Looking for a miracle cure to rejuvenate your skin? Well, trying to bring back the old lustre is not as difficult as you imagine! If surgery in not your option, then read on. Now, a whole arsenal of aesthetic procedures is available that works without visibly wounding the skin.
Dermatologist Arielle N.B. Kauvar, MD, FAAD, clinical associate professor of dermatology at New York University School of Medicine in New York, has detailed the latest non-surgical options in skin rejuvenation for treating photodamage and pigmentation problems, wrinkles and textural changes, and loose skin.
"As we age, the majority of these skin problems are a direct result of long-term sun exposure. Also, the loss and movement of the underlying fat layer of the skin over time causes us to lose volume in our skin - creating that 'sunken in' look. Fortunately, we now have a number of minimally invasive procedures that can be used either alone or in combination to combat the telltale signs of aging," said Kauvar.
For problems ranging from pigmentation, blotchy skin, redness due to enlarged vessels or capillaries, to dry, dull skin and loss of collagen, Kauvar suggested minimally invasive lasers and light sources that target affected areas of the skin with varying wavelengths and pulse durations without injuring the top layer of skin.
Kauvar added that peeling procedures can also improve the overall radiance of the skin and also remove some of the abnormal pigmentation from sun damage.
Although wrinkles are perhaps the most obvious changes that occur, enlarged pores and even acne scars often worsen as we get older - resulting from the loss of collagen.
For treating large pores, Kauvar recommended the use of non-ablative lasers to heat the layer of tissue in the superficial dermis, resulting in the production of new, thicker and smoother skin.
While non-ablative lasers are designed for patients with superficial skin damage who are not expecting dramatic results, fractional non-ablative lasers can deliver better results for patients with more extensive signs of aging.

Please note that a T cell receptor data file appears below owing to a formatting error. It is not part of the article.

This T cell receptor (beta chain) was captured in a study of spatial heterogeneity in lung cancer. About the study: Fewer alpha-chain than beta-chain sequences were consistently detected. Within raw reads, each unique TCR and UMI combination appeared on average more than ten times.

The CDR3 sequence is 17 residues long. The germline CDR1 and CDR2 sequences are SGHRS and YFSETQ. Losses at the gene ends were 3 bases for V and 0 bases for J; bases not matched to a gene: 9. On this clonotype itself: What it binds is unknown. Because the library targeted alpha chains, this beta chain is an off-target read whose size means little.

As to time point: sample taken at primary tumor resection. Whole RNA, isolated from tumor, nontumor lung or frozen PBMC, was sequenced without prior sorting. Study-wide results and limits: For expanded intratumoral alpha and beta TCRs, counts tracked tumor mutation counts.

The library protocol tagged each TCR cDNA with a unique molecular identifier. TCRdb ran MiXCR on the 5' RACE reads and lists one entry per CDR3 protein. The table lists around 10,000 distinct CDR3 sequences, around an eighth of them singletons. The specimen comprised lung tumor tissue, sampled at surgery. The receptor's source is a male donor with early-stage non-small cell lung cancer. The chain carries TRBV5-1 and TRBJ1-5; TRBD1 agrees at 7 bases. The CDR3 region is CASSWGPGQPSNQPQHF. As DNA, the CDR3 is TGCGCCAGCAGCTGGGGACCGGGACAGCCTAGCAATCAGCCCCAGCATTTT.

For patients with even deeper wrinkles and scars, fractional ablative lasers are considered comparable to the traditional ablative lasers, such as the CO2 laser, which requires much less downtime and the risks are lower than with other ablative lasers.
The popular injectible botulinum toxin, which works by relaxing the muscles that cause wrinkles, works well for these hard-to-treat wrinkles like frown lines and crow's feet, when used in combination with skin resurfacing. For deeper folds and creases, such as vertical lip lines or smile lines, Kauvar suggested hyaluronic acid fillers.
With the further loss of collagen, the skin loses elasticity and becomes lax. These deeper folds result in jowl formation or what is commonly referred to as "chicken neck." Fortunately, there are a variety of options to tighten loose skin.
Monopolar and bipolar radiofrequency, pulse infrared light and infrared lasers all work by deeply heating the skin's tissue, which causes collagen contraction and new collagen production without visibly wounding the skin. To replace volume, a number of proven fillers can be used to plump up the skin. These filler materials stimulate collagen production, as the material injected into the skin is replaced by the body's own collagen.
"Fillers are an excellent option for softening angular lines, filling the hollows under the eyes and early jowl formation, and correcting deep smile lines. A patient with more advanced aging could benefit from a combination of procedures, such as lasers and fillers, to improve the overall appearance of their skin," said Dr. Kauvar.
However, Kauvar cautioned patients to thoroughly discuss their expectations with their dermatologist before considering this irreversible procedure.
"For the average person with mild-to-moderate skin problems, minimally invasive skin rejuvenation offers a range of options to slow down or reverse the aging process. Your dermatologist can help you decide what procedures are right for you," said Kauvar.
Kauvar presented the various treatments at the American Academy of Dermatology's Summer Academy Meeting 2008 in Chicago.